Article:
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Krige Francois

Krige Francois

FRANCOIS  KRIGE  ( 1913  -  1994)

 

Born in 1913 in Uniondale, Cape Province.

Studied:  Michaelis School, CT under HV Meyerowitz; 1934-37: in Spain; under Vasquez Diaz; Opsomer School, Antwerp; mural painting in Florence.

FRANCOIS  KRIGE  ( 1913  -  1994)

 

Born in 1913 in Uniondale, Cape Province.

Studied:  Michaelis School, CT under HV Meyerowitz; 1934-37: in Spain; under Vasquez Diaz; Opsomer School, Antwerp; mural painting in Florence.

Exhibitions:  1936; Empire Exibition,Jhb. 1948; Overseas Exib of SA Art,Tate Gallery. 1952;Van Riebeeck Tercent Exhibition,Cape Town. Venice Biennale. 1960; Second Quad of SA Art. 1966; Republic Festival Exhibition,Pta. 1978/9; SA Graphic Art , touring West Germany. Infrequent one-man exhibitions. 

Public Collections: SA National Gallery,CT; Jhb Art Gallery; Durban Art Gallery; William Humphreys Gallery,Kimberley; AC White Gallery,Bfnt; Africana Museum, Jhb; Hester Rupert Museum,Graaff-Reinet; Rembrandt Foundation, Pta Art Museum.

Summary Biography:  A brother of the celebrated writer, Uys Krige. Sponsored by Victor Kark to study in Spain; illustrated Uys Krige’s book ‘ Sol y Sombra’ with his Spanish drawings. 1937: returned to SA , became a member of the New Group. 1940-45 : Official War Artist with SA forces in N Africa and Italy. Frequent working trips to SWA. 1949: awarded Medal of Honour of SA Akademie.

Francois Krige was regarded in his youth as a Golden Boy of SA painting. He was one of several promising members of the New Group who experienced similar premature acclaim: each of these painters stepped into the limelight and one by one they receded from the ranks of the creative avant-garde. Krige’s was undoubtedly an able talent; his draughtsmanship was both sensitive and powerful, his painting fresh and unfettered by academic clichés. But somehow the two aspects of his craft did not quite fuse into a convincing whole: the linear emphasis of his drawing conflicted with the impressionistic nature of his brushwork and only very few of his paintings achieved a balanced relationship between the two, yet both drawing and painting possess obvious quality.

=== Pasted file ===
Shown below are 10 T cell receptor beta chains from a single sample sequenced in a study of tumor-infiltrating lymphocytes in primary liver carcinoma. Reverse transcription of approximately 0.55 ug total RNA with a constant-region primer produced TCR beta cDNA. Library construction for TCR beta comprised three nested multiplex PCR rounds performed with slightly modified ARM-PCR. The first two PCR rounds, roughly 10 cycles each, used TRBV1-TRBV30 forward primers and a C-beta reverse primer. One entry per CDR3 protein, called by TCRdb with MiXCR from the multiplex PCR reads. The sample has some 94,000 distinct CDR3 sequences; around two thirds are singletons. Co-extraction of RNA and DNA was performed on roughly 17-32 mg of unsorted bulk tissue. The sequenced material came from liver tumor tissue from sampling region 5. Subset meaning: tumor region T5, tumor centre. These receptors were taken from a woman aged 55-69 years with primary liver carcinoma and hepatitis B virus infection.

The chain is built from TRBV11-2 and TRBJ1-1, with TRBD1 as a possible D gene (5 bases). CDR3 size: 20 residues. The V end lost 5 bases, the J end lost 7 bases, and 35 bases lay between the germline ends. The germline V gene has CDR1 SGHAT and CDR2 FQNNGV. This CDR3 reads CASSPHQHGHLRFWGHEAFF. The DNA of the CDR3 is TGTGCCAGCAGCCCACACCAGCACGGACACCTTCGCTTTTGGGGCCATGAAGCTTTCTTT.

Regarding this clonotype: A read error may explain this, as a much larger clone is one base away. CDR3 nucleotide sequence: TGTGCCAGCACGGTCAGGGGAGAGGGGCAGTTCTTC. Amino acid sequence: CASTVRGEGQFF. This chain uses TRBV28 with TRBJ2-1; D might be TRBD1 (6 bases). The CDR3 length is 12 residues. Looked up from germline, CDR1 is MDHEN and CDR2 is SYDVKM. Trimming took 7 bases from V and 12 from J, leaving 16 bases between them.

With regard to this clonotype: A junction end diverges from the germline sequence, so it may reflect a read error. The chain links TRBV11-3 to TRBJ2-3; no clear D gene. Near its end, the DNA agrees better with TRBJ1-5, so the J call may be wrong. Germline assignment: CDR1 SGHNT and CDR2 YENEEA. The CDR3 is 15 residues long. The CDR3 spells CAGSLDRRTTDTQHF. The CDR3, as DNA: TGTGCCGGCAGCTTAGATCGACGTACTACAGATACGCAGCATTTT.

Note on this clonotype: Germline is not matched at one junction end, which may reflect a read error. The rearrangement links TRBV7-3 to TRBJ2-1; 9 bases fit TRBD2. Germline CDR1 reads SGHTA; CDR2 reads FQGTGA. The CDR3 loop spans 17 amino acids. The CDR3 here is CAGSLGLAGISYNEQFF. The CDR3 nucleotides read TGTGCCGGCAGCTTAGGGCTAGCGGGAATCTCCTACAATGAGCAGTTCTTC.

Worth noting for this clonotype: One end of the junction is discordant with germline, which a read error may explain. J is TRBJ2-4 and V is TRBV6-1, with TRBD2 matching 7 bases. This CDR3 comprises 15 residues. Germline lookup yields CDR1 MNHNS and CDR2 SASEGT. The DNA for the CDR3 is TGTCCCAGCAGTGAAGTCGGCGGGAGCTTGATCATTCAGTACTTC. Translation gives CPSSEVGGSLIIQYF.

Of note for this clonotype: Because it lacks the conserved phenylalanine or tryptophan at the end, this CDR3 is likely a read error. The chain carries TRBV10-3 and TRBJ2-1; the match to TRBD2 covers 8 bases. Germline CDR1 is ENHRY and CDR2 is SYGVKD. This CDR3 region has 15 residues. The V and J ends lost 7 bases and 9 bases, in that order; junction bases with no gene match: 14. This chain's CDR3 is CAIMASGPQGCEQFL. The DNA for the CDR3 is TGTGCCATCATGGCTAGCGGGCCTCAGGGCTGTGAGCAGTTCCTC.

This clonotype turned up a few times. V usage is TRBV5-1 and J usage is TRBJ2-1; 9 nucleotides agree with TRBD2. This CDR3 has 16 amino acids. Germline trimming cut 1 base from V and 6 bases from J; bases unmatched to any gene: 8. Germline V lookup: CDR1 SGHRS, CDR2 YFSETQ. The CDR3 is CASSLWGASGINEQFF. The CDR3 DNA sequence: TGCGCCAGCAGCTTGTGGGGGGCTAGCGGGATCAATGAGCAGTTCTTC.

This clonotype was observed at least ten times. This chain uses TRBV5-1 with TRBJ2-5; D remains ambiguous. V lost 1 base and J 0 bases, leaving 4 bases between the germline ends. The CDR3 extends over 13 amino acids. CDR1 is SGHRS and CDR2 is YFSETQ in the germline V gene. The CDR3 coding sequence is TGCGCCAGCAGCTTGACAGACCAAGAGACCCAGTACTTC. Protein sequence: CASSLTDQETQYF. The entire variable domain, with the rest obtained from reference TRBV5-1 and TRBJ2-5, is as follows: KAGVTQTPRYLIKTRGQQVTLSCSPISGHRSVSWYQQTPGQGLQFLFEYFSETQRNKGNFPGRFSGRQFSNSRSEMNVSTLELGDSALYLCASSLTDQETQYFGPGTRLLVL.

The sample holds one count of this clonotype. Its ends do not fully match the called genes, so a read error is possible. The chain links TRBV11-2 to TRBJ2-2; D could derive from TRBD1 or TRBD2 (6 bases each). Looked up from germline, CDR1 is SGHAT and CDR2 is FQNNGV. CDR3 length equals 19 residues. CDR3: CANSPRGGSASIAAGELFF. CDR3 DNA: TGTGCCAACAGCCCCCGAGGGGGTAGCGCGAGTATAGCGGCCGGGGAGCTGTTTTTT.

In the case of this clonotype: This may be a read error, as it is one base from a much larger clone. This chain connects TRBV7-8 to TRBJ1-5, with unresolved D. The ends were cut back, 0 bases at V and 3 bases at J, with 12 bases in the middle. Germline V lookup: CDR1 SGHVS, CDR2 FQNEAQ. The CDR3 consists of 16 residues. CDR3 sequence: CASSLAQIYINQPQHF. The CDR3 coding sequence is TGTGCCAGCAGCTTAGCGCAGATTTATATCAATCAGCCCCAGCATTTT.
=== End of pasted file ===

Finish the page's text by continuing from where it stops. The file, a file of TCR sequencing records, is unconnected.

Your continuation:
For one reason or another Krige has never fully extended himself as a painter. Despite his success as a War Artist, the years following the war did not produce a significant volume of painting nor any notable stylistic developments. At one stage it seemed that he might be moving along the lines of Paul Nash towards a more imaginative translation of the landscape, which would permit a surrealistic union between the atmospheric painterly background and the literary linear images – Sunflower 1955, in the William Humphries Gallery , Kimberley. However, he did not continue to pursue this direction and in subsequent years more has been seen of Krige’s graceful drawings than of his paintings.